The Shasta County Superior Court issued a preliminary injunction that halts Fresno-based Westlands Water District from working on the Shasta Dam and Reservoir Enlargement Project aimed at raising Shasta Dam. In the end, it was the California Wild and Scenic Rivers Act that put the project on hold.
Lawyers for EarthJustice and the California Attorney General Xavier Becerra had filed the lawsuit to stop the project in May, claiming that raising the dam would have adverse effects on the McCloud River, which is protected by the Wild and Scenic Rivers Act. For the time being, Westlands will have to stop all work going towards the project, which included plans to award a construction bid by the end of the year.
“The court has stopped Westlands Water District from moving forward with a project that would hurt the people and environment in our state,” Becerra said in a news release. “Maybe others believe they’re above the law and can get away with it. But, in California, we’re prepared to prove otherwise.”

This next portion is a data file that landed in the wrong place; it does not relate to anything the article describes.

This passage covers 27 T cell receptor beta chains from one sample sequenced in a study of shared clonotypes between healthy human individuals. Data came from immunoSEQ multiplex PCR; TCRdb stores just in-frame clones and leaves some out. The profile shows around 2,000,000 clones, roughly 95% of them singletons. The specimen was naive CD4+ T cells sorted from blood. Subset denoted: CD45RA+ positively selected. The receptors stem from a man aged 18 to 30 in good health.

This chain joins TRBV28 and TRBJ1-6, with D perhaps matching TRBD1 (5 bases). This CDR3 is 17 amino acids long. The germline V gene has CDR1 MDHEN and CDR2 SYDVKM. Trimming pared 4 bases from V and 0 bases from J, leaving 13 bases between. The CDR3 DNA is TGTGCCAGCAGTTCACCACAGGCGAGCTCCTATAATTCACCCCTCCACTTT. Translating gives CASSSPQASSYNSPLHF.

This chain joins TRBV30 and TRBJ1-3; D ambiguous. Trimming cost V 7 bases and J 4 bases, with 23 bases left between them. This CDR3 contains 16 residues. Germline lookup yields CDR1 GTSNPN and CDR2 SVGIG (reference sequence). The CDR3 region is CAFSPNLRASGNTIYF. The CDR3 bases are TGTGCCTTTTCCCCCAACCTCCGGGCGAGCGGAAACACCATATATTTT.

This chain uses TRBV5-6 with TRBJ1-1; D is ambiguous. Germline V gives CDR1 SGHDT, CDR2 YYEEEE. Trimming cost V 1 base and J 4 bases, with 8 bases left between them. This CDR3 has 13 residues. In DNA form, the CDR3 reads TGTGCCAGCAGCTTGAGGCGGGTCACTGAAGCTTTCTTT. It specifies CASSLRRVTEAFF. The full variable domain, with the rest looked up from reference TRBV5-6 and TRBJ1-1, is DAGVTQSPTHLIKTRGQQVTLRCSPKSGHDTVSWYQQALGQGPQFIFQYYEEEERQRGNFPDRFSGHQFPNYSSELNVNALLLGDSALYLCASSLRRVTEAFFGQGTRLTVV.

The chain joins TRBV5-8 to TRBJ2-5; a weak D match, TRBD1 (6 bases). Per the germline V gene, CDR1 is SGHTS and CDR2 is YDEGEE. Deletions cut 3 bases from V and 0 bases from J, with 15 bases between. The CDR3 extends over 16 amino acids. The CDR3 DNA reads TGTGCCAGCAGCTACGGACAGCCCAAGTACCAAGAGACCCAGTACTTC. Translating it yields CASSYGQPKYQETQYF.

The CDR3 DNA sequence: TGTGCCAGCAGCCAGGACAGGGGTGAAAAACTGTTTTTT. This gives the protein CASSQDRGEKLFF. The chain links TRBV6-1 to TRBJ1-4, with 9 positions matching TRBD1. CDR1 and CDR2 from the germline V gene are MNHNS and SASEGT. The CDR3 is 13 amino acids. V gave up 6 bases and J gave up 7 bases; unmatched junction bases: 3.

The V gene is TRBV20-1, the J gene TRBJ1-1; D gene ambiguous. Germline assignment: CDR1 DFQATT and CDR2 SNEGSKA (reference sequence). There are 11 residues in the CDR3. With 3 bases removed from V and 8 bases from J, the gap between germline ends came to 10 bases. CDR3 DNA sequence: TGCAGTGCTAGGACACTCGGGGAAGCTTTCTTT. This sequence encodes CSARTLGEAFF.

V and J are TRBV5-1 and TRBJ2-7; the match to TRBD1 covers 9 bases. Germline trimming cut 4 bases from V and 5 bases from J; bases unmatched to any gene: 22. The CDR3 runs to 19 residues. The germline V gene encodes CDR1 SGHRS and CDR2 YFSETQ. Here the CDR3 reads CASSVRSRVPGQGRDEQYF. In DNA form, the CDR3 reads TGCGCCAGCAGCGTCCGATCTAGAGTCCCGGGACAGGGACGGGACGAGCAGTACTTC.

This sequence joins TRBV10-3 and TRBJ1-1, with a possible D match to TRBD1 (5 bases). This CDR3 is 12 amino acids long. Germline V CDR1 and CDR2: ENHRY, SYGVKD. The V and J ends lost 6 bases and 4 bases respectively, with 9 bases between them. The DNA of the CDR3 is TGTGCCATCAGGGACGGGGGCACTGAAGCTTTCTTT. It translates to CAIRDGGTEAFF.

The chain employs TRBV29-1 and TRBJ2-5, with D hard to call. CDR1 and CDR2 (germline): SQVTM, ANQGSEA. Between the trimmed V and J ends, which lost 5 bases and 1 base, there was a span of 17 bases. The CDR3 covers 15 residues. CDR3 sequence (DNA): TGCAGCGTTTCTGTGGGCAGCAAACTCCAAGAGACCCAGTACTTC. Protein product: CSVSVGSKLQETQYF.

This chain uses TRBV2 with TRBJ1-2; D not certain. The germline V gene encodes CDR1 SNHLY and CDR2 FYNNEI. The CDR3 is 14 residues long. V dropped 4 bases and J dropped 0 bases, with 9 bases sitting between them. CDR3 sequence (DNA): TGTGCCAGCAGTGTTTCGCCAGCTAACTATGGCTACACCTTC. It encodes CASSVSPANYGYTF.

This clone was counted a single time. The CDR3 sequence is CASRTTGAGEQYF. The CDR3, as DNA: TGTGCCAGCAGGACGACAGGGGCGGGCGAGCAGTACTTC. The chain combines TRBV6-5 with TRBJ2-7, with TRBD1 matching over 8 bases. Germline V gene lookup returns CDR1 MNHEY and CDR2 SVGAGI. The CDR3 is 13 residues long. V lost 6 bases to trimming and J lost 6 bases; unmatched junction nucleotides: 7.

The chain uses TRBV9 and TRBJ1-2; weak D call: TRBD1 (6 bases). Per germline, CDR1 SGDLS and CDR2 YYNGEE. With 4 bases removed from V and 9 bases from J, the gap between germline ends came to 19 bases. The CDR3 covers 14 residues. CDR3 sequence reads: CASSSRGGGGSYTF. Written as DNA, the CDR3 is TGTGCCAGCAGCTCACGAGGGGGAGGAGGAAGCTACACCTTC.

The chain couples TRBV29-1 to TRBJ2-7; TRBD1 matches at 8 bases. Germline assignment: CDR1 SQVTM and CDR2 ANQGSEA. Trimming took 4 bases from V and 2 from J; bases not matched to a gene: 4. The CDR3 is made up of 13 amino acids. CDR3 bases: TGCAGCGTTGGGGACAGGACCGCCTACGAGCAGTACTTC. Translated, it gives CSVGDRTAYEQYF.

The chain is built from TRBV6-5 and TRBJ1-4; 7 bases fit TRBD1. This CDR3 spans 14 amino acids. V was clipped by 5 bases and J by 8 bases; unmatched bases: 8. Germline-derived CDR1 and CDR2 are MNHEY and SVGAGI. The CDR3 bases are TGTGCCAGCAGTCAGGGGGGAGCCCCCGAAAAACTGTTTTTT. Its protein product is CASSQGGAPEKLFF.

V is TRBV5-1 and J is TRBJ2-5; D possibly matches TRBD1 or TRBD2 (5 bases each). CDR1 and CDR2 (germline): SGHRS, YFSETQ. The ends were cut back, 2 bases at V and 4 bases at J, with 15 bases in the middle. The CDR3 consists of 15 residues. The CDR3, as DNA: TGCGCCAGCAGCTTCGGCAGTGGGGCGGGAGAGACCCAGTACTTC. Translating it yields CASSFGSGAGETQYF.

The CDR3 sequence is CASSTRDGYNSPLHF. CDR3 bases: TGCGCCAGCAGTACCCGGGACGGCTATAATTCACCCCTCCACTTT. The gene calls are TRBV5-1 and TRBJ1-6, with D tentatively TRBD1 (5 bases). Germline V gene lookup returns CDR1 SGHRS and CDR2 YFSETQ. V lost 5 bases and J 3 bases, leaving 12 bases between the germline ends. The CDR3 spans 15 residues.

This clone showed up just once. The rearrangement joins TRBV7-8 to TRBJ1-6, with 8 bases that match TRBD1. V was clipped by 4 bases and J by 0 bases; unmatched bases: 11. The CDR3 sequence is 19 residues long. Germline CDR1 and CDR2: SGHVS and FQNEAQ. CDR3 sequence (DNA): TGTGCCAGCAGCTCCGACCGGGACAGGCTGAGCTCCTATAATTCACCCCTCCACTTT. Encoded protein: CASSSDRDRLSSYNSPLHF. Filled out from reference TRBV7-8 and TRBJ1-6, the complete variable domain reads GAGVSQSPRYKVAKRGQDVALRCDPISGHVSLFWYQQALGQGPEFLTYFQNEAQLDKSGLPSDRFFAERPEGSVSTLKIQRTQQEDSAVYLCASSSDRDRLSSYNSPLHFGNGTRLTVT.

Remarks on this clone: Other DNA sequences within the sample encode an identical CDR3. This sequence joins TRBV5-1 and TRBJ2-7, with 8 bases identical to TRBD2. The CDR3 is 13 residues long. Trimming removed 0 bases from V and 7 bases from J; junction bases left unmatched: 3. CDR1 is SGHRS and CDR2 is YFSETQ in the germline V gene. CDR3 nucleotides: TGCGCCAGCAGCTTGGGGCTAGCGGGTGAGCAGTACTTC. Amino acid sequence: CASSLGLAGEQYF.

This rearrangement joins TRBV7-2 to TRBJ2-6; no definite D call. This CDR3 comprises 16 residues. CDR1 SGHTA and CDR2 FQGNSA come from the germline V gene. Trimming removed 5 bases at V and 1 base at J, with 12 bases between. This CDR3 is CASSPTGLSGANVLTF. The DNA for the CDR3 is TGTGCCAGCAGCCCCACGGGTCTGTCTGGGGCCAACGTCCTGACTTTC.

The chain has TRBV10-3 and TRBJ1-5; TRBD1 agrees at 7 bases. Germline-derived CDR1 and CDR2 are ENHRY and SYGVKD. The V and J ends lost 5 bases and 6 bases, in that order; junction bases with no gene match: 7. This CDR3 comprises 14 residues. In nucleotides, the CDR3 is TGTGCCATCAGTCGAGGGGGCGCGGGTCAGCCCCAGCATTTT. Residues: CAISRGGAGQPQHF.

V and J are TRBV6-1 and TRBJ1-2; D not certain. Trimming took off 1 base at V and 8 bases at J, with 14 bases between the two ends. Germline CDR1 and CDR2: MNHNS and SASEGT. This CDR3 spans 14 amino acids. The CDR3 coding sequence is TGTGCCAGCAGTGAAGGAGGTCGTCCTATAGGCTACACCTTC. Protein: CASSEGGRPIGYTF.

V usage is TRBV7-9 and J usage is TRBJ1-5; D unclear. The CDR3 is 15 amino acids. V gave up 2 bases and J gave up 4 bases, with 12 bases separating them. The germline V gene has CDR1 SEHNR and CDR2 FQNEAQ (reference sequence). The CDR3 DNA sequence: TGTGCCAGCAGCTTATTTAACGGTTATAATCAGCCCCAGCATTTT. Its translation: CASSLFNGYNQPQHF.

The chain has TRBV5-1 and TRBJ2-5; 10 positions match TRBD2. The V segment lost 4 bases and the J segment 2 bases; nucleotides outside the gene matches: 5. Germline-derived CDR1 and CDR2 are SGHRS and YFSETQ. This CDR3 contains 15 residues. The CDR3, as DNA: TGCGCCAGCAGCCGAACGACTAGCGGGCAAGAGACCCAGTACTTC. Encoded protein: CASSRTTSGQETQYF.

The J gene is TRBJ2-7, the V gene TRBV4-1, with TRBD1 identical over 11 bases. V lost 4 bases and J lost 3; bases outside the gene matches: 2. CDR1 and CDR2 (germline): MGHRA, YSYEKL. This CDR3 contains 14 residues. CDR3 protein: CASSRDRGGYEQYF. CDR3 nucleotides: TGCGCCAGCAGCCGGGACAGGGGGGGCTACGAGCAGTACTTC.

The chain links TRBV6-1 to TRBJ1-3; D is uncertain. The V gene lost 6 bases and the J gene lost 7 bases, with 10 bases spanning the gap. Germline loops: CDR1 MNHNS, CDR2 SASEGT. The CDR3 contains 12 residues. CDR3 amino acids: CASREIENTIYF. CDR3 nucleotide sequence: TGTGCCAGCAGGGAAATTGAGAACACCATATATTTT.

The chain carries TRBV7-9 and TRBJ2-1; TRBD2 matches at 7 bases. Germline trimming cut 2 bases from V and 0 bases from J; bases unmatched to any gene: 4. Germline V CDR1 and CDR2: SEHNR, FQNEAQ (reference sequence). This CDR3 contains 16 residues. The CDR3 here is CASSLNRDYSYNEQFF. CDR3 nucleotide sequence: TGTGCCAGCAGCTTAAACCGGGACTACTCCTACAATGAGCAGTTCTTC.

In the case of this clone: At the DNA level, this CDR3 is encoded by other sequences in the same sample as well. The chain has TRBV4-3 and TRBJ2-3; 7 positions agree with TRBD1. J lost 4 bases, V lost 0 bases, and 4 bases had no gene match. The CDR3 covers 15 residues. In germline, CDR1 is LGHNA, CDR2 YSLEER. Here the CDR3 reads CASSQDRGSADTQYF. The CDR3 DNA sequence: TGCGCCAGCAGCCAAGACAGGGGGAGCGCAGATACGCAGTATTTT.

The proposal to raise Shasta Dam by 18 1/2 feet is currently being researched by a $20 million grant allocated by the federal government, which was approved by Congress in the Water Infrastructure Improvements for the Nation Act. The plan, aimed at increasing California water storage and helping central valley farmers, is predicted by officials to cost around $1.3 billion. Westlands had committed to paying for half of the project, with the other half coming from local and state partners.
In 2018, Congress approved the commitment of $20 million for research on the project. But since congress has since passed from Republican to Democrat control, it’s been assumed that the project wouldn’t move much further.
The California Wild and Scenic Rivers Act has been the major obstacle to the project, with water agencies even lobbying to have the law changed for years. Westlands has been so committed to the project that they even bought 3,000 acres of land along the McCloud River, including the Bollibokka Fly Fishing Club, with hope their ownership could help sway the interpretation of the law.
In the end, the California Wild and Scenic Rivers Act has proven to be an ironclad roadblock to the raising of the Shasta Dam. And although this legal battle is likely to live on for years to come, the dam won’t be raised anytime soon.
Northern California’s Outdoor Digital Newsmagazine